Money, prices and fiscal lags: a note on the dynamics of inflation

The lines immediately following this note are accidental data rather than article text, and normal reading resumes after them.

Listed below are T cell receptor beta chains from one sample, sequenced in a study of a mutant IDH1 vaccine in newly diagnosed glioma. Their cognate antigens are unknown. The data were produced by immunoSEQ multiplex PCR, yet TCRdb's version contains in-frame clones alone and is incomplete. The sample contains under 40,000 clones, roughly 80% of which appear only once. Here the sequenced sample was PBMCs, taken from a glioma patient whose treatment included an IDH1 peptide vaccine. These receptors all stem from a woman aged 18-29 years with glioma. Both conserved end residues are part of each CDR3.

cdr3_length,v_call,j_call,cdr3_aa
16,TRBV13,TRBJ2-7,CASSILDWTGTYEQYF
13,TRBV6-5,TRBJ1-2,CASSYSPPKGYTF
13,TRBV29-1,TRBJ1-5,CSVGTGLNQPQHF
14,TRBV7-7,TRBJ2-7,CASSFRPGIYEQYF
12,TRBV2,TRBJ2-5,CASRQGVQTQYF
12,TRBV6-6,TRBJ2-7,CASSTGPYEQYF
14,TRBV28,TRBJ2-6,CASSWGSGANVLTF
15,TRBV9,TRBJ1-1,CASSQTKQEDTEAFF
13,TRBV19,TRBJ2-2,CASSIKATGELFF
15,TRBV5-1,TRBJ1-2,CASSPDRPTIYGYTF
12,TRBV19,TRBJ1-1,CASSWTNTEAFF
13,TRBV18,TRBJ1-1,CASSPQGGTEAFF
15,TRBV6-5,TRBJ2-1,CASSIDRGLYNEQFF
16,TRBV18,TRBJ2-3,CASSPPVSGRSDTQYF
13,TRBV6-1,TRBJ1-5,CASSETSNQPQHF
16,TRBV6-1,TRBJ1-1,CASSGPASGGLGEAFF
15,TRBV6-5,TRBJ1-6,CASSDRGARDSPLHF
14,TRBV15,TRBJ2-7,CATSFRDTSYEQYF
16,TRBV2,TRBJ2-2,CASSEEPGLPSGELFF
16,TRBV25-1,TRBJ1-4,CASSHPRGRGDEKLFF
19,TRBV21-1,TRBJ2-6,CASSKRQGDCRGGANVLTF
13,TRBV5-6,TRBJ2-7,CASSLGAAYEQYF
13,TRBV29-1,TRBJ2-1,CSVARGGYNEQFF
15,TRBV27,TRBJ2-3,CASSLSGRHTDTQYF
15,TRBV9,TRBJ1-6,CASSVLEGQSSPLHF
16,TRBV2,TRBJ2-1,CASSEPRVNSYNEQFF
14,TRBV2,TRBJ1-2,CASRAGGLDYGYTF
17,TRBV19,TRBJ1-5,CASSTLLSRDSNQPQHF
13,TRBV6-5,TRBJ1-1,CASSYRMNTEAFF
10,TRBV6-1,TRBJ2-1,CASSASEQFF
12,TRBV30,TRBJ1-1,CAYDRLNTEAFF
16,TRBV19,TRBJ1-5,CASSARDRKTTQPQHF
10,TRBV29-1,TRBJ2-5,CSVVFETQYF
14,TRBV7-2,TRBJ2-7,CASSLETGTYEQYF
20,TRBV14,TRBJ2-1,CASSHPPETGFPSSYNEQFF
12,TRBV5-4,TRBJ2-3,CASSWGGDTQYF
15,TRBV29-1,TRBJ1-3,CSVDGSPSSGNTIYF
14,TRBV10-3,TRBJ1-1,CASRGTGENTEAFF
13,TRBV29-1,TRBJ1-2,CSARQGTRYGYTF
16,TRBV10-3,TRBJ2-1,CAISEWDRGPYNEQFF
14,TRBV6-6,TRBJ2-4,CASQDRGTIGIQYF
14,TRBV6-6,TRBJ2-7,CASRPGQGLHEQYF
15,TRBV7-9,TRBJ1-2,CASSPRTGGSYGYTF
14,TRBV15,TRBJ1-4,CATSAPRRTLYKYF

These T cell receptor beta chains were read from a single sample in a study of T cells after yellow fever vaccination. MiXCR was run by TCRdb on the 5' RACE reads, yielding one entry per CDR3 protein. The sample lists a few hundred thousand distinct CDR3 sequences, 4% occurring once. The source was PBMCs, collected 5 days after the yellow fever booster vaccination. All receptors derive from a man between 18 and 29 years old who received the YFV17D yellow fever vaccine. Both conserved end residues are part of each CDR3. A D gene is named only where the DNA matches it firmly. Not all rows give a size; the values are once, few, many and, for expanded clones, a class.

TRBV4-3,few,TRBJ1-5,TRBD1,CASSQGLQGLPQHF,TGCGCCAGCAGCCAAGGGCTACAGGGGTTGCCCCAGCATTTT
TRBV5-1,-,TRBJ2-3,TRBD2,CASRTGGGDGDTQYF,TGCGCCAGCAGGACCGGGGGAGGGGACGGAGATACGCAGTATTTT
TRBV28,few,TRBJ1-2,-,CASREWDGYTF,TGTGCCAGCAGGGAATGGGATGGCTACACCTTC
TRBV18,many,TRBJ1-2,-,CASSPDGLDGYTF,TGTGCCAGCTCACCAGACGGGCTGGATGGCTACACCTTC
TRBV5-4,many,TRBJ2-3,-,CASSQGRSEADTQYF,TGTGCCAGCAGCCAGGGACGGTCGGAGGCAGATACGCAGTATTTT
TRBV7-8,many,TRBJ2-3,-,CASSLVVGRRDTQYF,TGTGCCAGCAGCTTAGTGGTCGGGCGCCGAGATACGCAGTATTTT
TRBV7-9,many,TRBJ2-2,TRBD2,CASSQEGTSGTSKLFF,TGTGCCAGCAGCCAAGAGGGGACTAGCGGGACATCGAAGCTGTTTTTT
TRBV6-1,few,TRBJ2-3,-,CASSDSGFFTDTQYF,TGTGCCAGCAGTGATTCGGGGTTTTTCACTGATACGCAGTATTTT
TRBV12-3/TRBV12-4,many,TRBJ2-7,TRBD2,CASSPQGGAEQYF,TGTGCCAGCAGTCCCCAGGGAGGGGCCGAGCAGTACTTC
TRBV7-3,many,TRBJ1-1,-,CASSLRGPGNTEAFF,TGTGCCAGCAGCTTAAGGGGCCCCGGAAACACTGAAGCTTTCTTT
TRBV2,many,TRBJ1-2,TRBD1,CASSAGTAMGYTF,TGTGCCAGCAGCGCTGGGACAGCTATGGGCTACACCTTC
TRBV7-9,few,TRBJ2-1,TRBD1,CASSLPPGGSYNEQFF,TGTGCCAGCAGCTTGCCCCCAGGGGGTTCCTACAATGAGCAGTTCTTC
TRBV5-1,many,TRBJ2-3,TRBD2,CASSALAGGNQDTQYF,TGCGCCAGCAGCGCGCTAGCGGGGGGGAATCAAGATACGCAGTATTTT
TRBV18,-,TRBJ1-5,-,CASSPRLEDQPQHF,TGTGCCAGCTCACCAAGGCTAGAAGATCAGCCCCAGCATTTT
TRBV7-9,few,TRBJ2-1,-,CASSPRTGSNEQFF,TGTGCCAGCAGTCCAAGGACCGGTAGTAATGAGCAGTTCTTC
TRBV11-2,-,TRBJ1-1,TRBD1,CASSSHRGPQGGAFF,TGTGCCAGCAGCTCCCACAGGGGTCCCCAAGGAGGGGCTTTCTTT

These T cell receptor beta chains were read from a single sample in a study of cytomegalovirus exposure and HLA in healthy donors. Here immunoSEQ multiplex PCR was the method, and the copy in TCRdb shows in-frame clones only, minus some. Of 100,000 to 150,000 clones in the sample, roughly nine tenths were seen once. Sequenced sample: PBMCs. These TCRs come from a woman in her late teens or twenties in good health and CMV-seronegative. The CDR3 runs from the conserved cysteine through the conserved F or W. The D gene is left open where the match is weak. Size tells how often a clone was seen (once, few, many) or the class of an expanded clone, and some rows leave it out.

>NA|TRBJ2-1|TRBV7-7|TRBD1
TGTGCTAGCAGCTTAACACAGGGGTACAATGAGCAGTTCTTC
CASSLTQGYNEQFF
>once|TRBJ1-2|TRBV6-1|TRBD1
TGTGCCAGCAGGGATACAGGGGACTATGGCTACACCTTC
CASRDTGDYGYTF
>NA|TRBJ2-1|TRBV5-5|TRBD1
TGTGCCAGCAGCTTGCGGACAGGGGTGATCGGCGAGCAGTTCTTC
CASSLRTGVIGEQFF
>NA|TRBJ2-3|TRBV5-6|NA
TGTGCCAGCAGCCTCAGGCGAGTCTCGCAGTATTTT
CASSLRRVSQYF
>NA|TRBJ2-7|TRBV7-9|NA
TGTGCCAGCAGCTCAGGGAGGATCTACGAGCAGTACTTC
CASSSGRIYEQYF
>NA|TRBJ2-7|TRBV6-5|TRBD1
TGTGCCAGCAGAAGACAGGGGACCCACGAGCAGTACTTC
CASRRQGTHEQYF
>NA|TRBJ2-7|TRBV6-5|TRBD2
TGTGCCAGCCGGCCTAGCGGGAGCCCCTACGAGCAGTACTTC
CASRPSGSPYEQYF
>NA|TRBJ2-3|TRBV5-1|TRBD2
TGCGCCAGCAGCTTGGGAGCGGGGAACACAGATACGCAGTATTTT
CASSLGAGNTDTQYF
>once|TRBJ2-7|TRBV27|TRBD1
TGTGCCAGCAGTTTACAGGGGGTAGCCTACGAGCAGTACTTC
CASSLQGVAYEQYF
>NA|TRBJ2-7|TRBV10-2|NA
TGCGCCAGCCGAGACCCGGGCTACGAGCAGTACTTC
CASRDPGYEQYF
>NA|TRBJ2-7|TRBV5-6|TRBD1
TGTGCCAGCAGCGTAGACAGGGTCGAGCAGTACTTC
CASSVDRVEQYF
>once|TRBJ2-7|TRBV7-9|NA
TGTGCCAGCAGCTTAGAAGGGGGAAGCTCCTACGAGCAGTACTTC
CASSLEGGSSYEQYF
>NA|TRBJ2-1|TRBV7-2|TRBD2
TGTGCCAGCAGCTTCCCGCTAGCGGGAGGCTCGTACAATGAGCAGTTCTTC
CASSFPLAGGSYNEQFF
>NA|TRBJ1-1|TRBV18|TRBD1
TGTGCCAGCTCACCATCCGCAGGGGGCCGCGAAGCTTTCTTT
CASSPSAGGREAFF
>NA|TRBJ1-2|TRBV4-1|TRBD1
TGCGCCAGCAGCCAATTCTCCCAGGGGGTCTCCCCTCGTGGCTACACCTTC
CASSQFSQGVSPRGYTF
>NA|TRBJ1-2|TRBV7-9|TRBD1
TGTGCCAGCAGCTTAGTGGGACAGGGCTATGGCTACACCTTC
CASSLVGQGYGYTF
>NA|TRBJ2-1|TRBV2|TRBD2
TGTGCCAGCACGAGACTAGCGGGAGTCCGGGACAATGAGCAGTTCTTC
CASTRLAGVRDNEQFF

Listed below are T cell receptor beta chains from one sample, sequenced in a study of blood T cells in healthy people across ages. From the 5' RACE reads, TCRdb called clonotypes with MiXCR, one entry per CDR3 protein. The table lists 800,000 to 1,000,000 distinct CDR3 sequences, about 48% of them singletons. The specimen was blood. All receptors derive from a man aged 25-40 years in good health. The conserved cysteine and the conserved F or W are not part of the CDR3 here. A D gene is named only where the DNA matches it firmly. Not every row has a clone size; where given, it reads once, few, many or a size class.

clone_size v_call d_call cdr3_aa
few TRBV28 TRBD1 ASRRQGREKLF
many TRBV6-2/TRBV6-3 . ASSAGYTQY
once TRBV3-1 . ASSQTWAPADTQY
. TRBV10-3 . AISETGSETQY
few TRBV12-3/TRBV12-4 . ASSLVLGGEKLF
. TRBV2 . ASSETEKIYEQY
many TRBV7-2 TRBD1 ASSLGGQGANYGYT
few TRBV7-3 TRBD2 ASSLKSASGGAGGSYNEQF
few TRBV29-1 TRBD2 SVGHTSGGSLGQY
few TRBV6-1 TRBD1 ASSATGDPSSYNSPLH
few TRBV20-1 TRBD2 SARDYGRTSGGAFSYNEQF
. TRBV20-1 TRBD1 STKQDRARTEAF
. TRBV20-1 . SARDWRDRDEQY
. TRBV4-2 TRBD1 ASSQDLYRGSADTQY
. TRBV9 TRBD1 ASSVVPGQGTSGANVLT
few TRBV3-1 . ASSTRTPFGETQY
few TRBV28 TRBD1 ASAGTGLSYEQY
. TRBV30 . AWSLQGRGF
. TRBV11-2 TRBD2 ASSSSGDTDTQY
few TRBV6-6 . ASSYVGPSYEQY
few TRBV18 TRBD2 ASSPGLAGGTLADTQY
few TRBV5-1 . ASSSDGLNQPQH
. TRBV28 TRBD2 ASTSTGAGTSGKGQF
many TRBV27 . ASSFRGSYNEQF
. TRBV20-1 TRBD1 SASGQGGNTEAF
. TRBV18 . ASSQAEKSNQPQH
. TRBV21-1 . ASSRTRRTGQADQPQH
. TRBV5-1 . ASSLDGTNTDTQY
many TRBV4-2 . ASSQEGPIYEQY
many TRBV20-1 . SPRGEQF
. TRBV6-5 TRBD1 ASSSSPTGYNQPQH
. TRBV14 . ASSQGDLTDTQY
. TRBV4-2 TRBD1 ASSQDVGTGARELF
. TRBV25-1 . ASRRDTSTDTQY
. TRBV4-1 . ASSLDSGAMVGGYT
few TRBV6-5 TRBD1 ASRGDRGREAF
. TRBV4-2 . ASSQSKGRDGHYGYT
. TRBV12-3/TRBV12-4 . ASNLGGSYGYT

The author examines the monetarist-structuralist debate regarding inflation in South America and argues that both positions are limited in their scope. Moreover, the prevailing tendency to rely on a hybrid of the two is not adequate to make up for this limitation. This is because both conceptions tend to underrate, if not to disregard entirely, the part of inertia in the process. While the most familiar source of inflationary inertia is the anticipation of new prices, the more dangerous is built-in inertia arising from objective circumstances. In this regard the author spotlights a specific element of inertia, derived from the fiscal system. Due to a variety of factors, government expenditure generally follows the rise of the price level more rapidly than does government income. Thus, a general price expansion is liable to originate a certain amount of â€œpassiveâ€ fiscal deficit. The author explores this hypothesis through a model that is not intended to replace the monetary or structural interpretations or any mixture of the two, but rather seeks to shed light on some interesting and relevant features that have previously escaped scrutiny and may be of use in identifying certain relevant factors.